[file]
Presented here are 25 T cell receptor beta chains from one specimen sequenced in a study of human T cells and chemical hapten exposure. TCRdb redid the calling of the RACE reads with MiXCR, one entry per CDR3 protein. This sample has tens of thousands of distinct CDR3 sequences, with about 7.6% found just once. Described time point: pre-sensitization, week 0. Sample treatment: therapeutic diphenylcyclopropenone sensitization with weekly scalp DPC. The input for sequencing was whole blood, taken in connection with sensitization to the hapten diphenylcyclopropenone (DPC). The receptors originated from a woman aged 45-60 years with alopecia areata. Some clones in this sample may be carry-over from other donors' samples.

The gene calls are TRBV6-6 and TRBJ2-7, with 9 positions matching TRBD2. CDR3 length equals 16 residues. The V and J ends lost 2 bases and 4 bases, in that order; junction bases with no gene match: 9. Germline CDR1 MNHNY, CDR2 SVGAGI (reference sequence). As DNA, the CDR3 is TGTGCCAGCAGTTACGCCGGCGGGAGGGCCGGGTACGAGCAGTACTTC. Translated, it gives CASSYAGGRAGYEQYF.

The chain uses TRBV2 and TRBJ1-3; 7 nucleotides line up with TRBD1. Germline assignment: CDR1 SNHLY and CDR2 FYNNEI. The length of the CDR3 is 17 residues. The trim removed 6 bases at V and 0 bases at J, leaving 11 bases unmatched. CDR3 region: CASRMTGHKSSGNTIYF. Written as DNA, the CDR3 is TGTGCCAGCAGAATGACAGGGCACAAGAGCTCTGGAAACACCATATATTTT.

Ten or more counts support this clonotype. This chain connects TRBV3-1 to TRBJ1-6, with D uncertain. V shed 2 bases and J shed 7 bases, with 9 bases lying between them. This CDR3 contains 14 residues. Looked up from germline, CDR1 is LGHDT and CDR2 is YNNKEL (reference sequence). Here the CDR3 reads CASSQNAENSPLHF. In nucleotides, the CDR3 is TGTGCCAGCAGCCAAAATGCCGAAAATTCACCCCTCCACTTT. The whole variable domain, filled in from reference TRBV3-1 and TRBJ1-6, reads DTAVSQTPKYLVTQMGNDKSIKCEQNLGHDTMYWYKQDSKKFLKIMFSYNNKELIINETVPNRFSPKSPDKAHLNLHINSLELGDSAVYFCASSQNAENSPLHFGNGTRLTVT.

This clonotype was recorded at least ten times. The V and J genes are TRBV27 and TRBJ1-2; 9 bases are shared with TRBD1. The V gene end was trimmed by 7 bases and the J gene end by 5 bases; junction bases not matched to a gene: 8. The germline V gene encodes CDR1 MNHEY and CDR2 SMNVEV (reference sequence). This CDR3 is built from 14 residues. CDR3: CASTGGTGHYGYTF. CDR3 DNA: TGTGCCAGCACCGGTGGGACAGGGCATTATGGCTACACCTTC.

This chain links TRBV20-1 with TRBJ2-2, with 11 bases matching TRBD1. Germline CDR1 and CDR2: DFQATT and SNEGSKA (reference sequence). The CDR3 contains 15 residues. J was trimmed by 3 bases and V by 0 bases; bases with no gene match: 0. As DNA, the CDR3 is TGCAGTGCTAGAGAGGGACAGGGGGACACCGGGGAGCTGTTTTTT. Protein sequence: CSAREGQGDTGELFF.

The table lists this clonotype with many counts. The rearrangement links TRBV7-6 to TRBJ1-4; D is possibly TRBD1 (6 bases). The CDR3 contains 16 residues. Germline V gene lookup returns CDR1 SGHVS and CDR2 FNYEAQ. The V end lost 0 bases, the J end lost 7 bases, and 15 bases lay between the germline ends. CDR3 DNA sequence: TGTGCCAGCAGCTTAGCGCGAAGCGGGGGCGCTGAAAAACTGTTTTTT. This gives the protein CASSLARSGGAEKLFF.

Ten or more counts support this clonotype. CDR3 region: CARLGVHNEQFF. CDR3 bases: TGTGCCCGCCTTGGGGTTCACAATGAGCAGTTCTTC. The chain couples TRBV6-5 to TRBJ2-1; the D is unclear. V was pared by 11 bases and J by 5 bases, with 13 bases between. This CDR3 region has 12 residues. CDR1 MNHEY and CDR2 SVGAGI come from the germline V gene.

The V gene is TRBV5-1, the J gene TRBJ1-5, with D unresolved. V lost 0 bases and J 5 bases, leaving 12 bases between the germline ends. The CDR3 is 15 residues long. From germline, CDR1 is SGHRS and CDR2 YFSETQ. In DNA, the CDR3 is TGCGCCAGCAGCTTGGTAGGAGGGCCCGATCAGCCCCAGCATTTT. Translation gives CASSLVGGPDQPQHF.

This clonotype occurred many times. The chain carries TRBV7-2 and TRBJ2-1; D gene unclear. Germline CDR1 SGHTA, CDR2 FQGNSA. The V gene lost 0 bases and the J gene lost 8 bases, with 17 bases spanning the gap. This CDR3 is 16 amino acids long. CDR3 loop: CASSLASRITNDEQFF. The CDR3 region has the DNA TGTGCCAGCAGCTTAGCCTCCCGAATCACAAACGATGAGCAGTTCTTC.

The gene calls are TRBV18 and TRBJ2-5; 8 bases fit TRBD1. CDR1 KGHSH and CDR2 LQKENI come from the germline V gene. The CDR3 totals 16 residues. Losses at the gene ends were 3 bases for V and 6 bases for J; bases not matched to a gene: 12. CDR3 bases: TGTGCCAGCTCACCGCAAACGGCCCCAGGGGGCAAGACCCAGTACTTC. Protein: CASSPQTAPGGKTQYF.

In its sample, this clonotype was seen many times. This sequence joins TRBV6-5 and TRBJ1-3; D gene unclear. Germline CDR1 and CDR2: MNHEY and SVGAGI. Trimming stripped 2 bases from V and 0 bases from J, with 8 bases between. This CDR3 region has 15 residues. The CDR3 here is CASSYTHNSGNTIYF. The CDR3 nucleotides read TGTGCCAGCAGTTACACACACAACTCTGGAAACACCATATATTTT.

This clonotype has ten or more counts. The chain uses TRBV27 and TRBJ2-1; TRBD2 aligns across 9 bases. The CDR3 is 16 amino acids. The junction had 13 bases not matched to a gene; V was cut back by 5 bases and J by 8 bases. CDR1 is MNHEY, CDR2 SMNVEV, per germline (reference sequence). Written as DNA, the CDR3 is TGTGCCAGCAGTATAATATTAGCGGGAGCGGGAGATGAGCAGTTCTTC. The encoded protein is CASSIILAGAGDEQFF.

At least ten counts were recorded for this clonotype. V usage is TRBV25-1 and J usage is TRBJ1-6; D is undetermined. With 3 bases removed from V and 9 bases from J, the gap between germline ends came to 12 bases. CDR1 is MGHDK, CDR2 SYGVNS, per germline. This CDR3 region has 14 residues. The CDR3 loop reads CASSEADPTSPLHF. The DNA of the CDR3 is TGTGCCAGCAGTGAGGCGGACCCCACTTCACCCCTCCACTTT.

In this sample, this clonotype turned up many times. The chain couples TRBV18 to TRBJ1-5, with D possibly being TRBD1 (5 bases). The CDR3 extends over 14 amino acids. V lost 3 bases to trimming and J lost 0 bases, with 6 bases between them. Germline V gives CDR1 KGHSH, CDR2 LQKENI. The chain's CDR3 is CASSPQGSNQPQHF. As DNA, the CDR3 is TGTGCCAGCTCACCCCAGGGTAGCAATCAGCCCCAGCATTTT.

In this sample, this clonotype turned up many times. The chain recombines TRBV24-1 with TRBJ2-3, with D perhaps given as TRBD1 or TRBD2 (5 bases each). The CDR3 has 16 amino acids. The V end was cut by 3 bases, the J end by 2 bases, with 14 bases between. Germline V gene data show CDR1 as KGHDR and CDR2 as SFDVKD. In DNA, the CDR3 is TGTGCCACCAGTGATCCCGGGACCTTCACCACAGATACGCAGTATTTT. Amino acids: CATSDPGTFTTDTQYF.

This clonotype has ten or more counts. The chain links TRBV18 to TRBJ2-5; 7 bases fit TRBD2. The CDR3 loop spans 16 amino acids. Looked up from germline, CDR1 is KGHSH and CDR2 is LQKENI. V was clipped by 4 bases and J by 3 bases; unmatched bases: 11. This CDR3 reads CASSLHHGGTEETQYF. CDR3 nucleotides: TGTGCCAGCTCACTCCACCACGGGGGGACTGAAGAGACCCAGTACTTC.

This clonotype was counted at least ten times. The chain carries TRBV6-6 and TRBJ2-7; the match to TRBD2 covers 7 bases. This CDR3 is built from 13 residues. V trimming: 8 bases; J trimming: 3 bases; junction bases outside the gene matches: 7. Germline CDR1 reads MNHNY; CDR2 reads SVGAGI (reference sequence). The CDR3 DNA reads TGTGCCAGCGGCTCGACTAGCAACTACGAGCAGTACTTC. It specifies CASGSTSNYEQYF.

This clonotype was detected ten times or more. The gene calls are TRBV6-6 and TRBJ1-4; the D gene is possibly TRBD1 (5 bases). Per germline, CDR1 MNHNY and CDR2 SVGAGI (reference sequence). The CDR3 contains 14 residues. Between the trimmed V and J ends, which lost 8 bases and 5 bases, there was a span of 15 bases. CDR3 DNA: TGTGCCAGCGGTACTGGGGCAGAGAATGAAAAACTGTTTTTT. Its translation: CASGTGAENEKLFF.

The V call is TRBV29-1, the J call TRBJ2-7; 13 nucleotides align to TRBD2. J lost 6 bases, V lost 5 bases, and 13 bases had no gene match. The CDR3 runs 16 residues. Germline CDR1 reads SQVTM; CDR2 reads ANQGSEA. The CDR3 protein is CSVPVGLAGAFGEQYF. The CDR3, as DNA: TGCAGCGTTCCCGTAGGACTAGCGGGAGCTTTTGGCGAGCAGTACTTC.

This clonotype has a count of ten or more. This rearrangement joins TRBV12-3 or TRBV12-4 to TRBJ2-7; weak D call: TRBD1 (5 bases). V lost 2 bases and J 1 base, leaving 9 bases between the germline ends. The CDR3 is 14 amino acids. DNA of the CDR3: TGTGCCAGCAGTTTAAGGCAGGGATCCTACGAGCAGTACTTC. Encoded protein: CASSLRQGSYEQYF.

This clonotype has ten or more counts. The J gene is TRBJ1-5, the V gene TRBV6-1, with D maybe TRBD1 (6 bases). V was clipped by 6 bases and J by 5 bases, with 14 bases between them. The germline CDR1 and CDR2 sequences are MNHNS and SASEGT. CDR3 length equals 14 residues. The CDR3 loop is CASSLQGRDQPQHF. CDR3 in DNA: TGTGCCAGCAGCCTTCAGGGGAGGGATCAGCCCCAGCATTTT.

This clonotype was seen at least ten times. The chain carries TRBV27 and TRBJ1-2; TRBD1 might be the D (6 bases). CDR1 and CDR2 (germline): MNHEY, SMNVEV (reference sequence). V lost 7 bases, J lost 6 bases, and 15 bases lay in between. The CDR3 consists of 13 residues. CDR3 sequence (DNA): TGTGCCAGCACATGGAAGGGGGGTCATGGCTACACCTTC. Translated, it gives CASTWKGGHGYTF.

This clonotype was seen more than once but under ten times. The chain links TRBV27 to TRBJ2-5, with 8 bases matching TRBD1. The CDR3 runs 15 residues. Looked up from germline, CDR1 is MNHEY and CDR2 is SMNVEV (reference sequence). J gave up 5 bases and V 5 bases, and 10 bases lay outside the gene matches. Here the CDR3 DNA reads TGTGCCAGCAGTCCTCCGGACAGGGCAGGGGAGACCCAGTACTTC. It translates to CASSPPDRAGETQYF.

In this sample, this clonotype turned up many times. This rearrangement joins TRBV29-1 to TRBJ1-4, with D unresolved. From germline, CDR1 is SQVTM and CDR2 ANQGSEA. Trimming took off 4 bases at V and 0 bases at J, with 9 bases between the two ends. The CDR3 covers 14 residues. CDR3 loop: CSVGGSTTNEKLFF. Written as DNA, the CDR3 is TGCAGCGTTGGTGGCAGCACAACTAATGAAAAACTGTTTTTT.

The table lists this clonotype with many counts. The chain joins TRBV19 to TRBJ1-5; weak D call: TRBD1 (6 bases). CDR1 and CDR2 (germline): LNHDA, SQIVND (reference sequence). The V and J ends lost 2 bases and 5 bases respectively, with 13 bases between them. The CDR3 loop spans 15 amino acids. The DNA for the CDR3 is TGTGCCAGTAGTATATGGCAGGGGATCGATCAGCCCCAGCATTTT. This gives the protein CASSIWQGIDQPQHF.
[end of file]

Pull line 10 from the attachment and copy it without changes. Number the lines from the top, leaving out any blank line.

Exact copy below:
This clonotype occurred many times. The chain carries TRBV7-2 and TRBJ2-1; D gene unclear. Germline CDR1 SGHTA, CDR2 FQGNSA. The V gene lost 0 bases and the J gene lost 8 bases, with 17 bases spanning the gap. This CDR3 is 16 amino acids long. CDR3 loop: CASSLASRITNDEQFF. The CDR3 region has the DNA TGTGCCAGCAGCTTAGCCTCCCGAATCACAAACGATGAGCAGTTCTTC.